Julia Kowalski Book Launch: "Counseling Women: Kinship against Violence in India"
Assistant Professor Global Affairs, Keough School of Global Affairs
Concurrent Faculty, Gender Studies Program
Concurrent Faculty, Department of Anthropology
Faculty Fellow, Liu Institute for Asia and Asian Studies, Kroc Institute for International Peace Studies, and Kellogg Institute for International Studies
Barbara Mandel Professor of Humanistic Social Sciences
Professor of Anthropology and Women's, Gender, and Sexuality Studies
Associate Professor, Department of Comparative Human Development
University of Chicago
Associate Professor of Economics and Global Affairs
Faculty Fellow, Kellogg Institute for International Studies
Join the Keough School of Global Affairs and its cosponsors for the launch of Kellogg Faculty Fellow Julia Kowalski's new book, Counseling Women: Kinship against Violence in India (University of Pennsylvania Press, 2022). Kowalski will discuss her book with Sarah Lamb of Brandeis University and Michele Friedner of the University of Chicago.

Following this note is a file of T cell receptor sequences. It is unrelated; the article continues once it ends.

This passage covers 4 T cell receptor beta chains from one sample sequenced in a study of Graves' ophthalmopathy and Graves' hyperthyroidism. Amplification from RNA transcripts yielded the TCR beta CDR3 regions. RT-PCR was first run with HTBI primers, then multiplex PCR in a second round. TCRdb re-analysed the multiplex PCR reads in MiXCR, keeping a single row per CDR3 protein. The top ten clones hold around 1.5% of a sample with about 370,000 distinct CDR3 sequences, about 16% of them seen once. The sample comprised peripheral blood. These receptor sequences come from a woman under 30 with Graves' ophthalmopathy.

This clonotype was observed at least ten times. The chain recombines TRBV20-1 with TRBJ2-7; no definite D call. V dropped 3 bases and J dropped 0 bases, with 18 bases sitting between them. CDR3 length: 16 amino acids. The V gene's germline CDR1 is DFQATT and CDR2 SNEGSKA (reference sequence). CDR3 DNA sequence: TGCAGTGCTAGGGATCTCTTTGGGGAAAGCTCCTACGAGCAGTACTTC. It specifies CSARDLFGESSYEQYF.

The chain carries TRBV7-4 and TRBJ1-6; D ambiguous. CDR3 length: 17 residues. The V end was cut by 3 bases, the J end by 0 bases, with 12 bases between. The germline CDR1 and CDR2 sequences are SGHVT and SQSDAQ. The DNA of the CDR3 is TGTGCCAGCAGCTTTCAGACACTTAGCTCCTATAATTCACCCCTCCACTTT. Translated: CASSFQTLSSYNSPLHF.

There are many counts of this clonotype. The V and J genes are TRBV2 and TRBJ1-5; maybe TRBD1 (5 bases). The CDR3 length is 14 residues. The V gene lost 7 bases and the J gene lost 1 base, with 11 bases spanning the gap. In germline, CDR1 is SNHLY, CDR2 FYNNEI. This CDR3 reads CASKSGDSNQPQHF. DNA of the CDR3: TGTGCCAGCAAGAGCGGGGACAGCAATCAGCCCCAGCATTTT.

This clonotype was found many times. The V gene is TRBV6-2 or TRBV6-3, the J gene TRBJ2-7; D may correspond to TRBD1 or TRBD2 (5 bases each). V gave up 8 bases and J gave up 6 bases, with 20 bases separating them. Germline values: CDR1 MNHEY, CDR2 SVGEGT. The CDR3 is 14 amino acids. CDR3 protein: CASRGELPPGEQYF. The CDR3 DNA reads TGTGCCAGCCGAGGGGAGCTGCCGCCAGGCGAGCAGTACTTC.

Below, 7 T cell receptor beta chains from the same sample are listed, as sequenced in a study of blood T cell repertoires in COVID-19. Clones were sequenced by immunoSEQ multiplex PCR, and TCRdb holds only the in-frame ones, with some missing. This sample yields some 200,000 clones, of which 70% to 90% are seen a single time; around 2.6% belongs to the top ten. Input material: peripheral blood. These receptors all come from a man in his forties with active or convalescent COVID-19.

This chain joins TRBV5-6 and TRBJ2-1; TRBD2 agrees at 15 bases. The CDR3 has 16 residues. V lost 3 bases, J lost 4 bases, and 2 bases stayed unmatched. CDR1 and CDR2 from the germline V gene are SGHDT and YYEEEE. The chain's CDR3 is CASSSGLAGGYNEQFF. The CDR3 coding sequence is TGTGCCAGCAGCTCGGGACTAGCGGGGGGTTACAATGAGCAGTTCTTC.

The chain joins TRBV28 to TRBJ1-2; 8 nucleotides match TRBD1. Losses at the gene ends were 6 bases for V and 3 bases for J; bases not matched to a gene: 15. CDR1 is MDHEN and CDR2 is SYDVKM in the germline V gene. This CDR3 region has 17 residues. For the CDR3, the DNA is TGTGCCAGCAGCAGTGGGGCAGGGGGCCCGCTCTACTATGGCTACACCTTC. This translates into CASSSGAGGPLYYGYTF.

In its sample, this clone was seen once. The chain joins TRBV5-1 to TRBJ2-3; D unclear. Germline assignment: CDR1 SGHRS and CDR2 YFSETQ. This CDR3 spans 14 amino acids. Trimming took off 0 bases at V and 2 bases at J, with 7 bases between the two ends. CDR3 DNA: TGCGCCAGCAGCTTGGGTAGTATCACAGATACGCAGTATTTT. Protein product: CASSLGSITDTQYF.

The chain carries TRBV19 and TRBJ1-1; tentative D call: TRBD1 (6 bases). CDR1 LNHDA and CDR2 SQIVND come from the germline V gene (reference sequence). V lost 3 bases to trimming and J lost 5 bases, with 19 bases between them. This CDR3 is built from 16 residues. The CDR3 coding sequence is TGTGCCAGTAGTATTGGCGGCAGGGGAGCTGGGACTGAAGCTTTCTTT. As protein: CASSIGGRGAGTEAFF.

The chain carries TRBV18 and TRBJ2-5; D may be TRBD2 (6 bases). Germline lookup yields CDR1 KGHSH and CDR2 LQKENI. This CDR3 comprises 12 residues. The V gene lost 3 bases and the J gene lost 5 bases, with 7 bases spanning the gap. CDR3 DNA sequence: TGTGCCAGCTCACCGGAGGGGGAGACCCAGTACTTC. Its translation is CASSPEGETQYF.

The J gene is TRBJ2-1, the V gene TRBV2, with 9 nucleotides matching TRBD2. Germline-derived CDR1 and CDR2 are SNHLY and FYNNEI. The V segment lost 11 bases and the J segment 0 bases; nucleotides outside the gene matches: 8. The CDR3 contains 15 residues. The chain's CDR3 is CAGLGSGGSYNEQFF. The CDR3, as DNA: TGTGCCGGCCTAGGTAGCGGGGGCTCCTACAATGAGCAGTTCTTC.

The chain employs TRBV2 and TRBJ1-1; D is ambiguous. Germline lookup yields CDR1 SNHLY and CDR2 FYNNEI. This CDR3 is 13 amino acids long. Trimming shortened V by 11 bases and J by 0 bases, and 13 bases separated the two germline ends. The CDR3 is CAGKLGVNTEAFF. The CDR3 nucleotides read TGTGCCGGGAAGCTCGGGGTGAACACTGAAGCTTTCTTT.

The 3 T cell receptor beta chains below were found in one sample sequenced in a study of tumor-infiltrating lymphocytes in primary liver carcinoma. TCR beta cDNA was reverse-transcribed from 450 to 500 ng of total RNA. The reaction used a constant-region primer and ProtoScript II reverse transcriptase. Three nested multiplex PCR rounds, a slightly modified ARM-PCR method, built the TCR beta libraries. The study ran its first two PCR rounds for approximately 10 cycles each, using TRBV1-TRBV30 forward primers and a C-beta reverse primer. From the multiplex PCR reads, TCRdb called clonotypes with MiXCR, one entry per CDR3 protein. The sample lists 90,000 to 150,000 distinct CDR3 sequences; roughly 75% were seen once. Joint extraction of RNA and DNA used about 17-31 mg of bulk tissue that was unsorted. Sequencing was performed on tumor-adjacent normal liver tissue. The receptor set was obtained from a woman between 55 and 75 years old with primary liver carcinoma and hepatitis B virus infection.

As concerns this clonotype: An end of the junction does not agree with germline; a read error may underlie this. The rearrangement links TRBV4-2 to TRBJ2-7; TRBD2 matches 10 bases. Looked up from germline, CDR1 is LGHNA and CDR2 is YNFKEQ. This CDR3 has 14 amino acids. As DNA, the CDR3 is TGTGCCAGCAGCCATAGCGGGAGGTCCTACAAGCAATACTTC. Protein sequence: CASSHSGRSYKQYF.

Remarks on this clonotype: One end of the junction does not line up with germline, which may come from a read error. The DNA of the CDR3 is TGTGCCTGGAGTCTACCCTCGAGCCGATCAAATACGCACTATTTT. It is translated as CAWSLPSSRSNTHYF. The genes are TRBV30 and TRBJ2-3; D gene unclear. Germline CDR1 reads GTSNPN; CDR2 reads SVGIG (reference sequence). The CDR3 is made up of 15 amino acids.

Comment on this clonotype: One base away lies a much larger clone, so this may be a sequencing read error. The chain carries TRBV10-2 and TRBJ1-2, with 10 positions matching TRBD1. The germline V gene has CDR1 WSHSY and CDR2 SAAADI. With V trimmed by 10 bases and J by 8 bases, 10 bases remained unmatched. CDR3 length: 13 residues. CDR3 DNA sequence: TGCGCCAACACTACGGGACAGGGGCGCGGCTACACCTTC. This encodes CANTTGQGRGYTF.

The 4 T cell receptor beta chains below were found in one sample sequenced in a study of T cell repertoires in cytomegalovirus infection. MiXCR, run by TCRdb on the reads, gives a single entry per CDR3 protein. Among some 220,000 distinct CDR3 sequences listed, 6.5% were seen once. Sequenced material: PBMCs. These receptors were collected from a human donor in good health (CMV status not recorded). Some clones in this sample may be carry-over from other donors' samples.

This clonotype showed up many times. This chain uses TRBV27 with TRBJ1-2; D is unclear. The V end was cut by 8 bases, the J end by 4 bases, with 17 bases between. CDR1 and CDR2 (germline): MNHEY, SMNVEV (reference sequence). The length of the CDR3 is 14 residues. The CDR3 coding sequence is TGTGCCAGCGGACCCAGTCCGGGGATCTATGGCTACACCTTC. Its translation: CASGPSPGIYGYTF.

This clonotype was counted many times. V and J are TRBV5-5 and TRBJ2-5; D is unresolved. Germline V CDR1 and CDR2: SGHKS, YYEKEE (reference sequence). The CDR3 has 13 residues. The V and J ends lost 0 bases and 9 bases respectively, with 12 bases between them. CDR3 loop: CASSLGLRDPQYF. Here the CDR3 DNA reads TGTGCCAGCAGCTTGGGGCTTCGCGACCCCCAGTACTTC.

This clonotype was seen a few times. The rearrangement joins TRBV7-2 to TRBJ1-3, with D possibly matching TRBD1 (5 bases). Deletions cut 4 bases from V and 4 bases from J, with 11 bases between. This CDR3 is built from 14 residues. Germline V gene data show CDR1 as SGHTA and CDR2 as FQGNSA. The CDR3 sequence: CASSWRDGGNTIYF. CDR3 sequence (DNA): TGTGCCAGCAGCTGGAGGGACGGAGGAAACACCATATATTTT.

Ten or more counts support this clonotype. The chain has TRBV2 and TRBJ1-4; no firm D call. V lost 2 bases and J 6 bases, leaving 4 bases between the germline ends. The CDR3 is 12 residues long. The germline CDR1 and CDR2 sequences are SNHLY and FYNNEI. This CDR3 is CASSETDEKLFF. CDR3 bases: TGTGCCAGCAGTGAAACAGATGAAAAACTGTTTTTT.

Counseling Women follows family counselors in India as they support women who have experienced violence at home in the context of complex shifting legal and familial systems. Drawing on ethnographic research at counseling centers in Jaipur, Rajasthan, Kowalski shows how an individualistic notion of women’s rights places already vulnerable women into even more precarious positions by ignoring the reality of the social relations that shape lives within and beyond the family.
Rather than focusing on attaining independence from kin, family counselors in India instead strive to help women cultivate relationships of interdependence in order to reimagine family life in the wake of violence. Counselors mobilize the beliefs, concepts, and frameworks of kinship to offer women interactive strategies to gain agency within the family, including multigenerational kin networks encompassing parents, in-laws, and other extended family. Through this work, kinship becomes a resource through which people imagine and act on new familial futures.
In viewing this reliance on kinship as part of, rather than a deviation from, global women’s rights projects, Counseling Women reassesses Western liberal feminism’s notions of what it means to have agency and what constitutes violence, and retheorizes the role of interdependence in gendered violence and inequality as not only a site of vulnerability but a potential source of strength.
The launch will be followed by a reception in 1050 Jenkins Nanovic Halls. Both the events are free and open to the public.
Cosponsored with the Keough School of Global Affairs, Liu Institute for Asia and Asian Studies, Kroc Institute for International Peace Studies, Gender Studies Program, and Department of Anthropology.